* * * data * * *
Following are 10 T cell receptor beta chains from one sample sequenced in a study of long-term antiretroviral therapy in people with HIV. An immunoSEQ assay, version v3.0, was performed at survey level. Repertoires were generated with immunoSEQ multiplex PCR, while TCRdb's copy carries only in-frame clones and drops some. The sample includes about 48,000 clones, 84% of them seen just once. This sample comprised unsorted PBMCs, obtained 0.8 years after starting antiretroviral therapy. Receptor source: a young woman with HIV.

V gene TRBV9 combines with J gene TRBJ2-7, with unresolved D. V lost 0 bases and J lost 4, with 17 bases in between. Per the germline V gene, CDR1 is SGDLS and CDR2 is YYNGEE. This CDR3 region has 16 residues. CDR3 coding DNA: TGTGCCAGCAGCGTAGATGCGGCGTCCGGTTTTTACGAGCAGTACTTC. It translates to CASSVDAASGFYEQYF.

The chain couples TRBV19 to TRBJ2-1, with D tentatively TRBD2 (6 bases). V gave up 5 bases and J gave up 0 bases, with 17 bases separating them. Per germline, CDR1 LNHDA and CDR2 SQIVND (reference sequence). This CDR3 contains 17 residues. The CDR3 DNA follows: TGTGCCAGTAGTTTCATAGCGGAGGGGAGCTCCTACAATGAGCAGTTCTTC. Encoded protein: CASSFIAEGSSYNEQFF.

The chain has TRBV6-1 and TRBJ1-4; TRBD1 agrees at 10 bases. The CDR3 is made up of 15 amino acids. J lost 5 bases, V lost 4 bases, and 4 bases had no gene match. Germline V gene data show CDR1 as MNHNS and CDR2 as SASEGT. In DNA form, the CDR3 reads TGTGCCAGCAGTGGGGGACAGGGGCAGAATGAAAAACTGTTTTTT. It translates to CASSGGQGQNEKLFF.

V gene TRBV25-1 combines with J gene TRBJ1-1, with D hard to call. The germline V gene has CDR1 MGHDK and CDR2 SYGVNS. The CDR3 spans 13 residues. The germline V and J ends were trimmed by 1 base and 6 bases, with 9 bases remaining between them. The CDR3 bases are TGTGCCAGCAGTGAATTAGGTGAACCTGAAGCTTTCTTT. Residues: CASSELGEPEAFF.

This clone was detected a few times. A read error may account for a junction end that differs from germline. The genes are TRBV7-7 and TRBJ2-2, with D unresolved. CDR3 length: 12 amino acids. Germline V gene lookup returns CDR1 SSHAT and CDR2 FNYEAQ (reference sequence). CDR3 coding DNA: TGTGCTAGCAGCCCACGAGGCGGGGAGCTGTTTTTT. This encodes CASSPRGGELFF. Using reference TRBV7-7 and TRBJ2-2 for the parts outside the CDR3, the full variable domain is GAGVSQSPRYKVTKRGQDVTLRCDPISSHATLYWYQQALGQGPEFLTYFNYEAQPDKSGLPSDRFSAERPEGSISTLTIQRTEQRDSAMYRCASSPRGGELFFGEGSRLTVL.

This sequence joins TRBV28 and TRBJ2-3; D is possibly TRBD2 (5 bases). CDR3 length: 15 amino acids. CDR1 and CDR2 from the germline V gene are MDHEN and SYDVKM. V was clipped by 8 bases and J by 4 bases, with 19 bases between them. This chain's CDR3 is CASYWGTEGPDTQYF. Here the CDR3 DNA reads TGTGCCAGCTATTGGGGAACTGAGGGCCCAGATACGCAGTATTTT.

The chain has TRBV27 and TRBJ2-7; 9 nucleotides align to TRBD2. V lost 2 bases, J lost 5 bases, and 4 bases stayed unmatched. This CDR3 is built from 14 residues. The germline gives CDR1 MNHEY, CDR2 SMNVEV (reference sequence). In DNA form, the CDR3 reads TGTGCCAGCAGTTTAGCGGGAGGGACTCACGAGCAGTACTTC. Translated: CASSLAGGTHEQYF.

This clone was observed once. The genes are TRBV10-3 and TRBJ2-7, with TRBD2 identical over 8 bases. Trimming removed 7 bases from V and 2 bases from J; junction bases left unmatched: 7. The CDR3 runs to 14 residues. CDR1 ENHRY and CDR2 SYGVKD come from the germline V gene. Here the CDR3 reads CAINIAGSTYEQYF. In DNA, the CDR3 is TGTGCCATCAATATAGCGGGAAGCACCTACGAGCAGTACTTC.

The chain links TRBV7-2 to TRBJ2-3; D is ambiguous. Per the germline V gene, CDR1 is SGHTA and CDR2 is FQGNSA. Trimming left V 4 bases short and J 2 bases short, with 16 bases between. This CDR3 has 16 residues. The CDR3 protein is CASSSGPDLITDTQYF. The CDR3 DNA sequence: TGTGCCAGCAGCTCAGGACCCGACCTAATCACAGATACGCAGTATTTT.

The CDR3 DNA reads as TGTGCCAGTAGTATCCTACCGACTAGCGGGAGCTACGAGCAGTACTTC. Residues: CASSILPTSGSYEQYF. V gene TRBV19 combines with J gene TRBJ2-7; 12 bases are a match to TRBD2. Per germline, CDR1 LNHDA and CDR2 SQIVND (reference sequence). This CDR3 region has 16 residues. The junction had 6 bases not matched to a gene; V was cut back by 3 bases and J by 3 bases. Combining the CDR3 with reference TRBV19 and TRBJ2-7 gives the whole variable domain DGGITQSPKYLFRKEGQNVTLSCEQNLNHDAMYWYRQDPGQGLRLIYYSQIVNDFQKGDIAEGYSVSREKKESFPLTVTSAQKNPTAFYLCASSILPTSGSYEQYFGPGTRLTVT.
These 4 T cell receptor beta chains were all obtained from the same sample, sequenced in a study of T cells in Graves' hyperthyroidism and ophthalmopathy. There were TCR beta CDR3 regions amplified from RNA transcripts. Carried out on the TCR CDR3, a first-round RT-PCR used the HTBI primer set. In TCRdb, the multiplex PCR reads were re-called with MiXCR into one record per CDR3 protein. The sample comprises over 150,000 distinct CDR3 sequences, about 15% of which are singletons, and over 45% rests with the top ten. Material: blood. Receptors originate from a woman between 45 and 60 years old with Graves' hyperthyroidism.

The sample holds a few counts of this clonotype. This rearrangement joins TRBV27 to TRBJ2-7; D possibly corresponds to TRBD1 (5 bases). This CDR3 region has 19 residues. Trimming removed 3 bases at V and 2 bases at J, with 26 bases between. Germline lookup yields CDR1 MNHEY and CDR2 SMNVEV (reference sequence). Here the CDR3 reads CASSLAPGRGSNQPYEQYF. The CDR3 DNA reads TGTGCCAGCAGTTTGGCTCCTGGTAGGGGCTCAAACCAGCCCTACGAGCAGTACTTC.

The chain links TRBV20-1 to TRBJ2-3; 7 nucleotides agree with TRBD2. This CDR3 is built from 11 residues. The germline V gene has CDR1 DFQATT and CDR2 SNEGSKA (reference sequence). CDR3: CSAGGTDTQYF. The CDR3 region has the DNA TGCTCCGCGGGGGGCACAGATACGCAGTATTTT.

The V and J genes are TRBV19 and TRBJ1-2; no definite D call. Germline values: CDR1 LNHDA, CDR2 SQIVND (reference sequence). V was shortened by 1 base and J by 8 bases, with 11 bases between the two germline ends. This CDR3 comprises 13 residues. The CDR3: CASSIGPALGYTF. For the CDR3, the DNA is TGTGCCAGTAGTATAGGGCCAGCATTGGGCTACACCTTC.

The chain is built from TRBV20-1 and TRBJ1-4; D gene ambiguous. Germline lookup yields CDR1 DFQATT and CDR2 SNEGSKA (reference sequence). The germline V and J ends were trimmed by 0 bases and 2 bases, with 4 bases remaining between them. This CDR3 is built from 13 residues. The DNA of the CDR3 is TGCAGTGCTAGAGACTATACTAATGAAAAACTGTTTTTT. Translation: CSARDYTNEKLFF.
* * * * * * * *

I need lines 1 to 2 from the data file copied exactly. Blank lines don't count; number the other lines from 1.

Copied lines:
Following are 10 T cell receptor beta chains from one sample sequenced in a study of long-term antiretroviral therapy in people with HIV. An immunoSEQ assay, version v3.0, was performed at survey level. Repertoires were generated with immunoSEQ multiplex PCR, while TCRdb's copy carries only in-frame clones and drops some. The sample includes about 48,000 clones, 84% of them seen just once. This sample comprised unsorted PBMCs, obtained 0.8 years after starting antiretroviral therapy. Receptor source: a young woman with HIV.

V gene TRBV9 combines with J gene TRBJ2-7, with unresolved D. V lost 0 bases and J lost 4, with 17 bases in between. Per the germline V gene, CDR1 is SGDLS and CDR2 is YYNGEE. This CDR3 region has 16 residues. CDR3 coding DNA: TGTGCCAGCAGCGTAGATGCGGCGTCCGGTTTTTACGAGCAGTACTTC. It translates to CASSVDAASGFYEQYF.